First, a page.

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"God of Carnage" at Bernard B. Jacobs Theatre

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God of Carnage
(God of Carnage Website)

By Yasmina Reza

Presented by Robert Fox,
David Pugh & Dafydd Rogers, Stuart Thompson,
Scott Rudin, Jon B. Platt, The Weinstein Company
The Shubert Organization

Bernard B. Jacobs Theatre
242 West 45th Street

Jeff Daniels as Alan
Hope Davis as Annette
James Gandolfini as Michael
Marcia Gay Harden as Veronica

Directed by Matthew Warchus

Scenic and Costume Design: Mark Thompson
Lighting Design: Hugh Vanstone
Press: Boneau/Bryan-Brown
Production Stage Manager: Jill Cordle
Casting: Daniel Swee
General Management: STP/David Turner
Music: Gary Yershon
Sound Design: Simon Baker/Christopher Cronin
Production Management: Aurora Productions

Dr. Roberta E. Zlokower
November 12, 2009

Two Brooklyn Heights couples, Alan and Annette and Michael and Veronica, meet one evening at the latter couple’s brownstone to resolve a playground fight between their sons. Michael and Veronica’s son has broken teeth and vague pain from a beating from Alan and Annette’s little scamp. These are not ordinary actors in this very ordinary scenario, which might be playing out in every school district and private school around the country. No, these actors are Jeff Daniels and Hope Davis (Alan and Annette) and James Gandolfini and Marcia Gay Harden (Michael and Veronica). The setting proudly shows off earthy red and brick walls, with uncluttered contemporary couches, coffee table, and pure white tulips.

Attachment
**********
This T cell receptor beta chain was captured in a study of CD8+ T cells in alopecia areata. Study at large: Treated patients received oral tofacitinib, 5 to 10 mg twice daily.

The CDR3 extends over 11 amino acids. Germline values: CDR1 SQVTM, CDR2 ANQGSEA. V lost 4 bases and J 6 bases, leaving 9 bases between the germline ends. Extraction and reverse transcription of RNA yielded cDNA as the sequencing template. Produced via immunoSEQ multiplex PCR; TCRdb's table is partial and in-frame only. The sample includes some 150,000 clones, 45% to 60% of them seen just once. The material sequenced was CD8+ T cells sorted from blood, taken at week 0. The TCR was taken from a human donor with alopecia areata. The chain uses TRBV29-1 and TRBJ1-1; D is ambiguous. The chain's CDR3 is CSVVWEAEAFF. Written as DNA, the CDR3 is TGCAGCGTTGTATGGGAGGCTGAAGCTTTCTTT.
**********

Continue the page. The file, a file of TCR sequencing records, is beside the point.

What ensues is not as emotionally draining on audience or characters as was Who’s Afraid of Virginia Woolf, and laughs erupt serendipitously throughout, but the staid, sophisticated, New York culture banter soon turns to explosive, coarse, New York invective. Annette tenses up and becomes sick all over Veronica’s rare, art-photography, coffee table books. Michael tries to dry them with Veronica’s noisy hair dryer. Alan, a lawyer, stands aside, chugs down all of Veronica’s carefully baked clafoutis, and answers his cell every second to field legal issues for his pharmaceutical client, coincidentally involving the same drug that Michael’s mother is calling about. Meanwhile, Michael fields family wrath for taking its pet hamster for a one-way trip to the sidewalk, and Veronica verges on a full, public breakdown.

The children are never seen, and they will probably move on emotionally and socially, but their parents are in the power of pride and obsession. The characters move about the room, pounce on furniture and one another, chase a bottle of rum, start to leave, sit down again, and, for a time, support the opposite sex, then same sex, spouse of the other couple. An underlying theme of Darfur takes hold, as Veronica is writing a book, and the final scene adds an African musical backdrop.

Marcia Gay Harden is the most powerful actor of the four, with a lucky role that has room for wild antics and adorable grandstanding. James Gandolfini (whom it was hard to see from my side box seat) plays his role with sizable humor and casual charm, especially when Annette bends down to kiss his forehead. Jeff Daniels is brimming with swagger and strutting as only a lawyer knows how. His callous arrogance takes his wife prisoner along with the hosts. Hope Davis has a more one-dimensional role, focusing on her stomach malaise and elusive husband. Michael and Veronica’s upscale home is left in ruins, but the couples survive.

Kudos to Playwright, Yasmina Reza, Director, Matthew Warchus, Translator (from the French), Christopher Hampton, and Scenic and Costume Designer, Mark Thompson. A second cast will soon arrive to keep the God of Carnage’s fury burning at the Bernard B. Jacobs Theatre.

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For more information, contact Dr. Roberta E. Zlokower at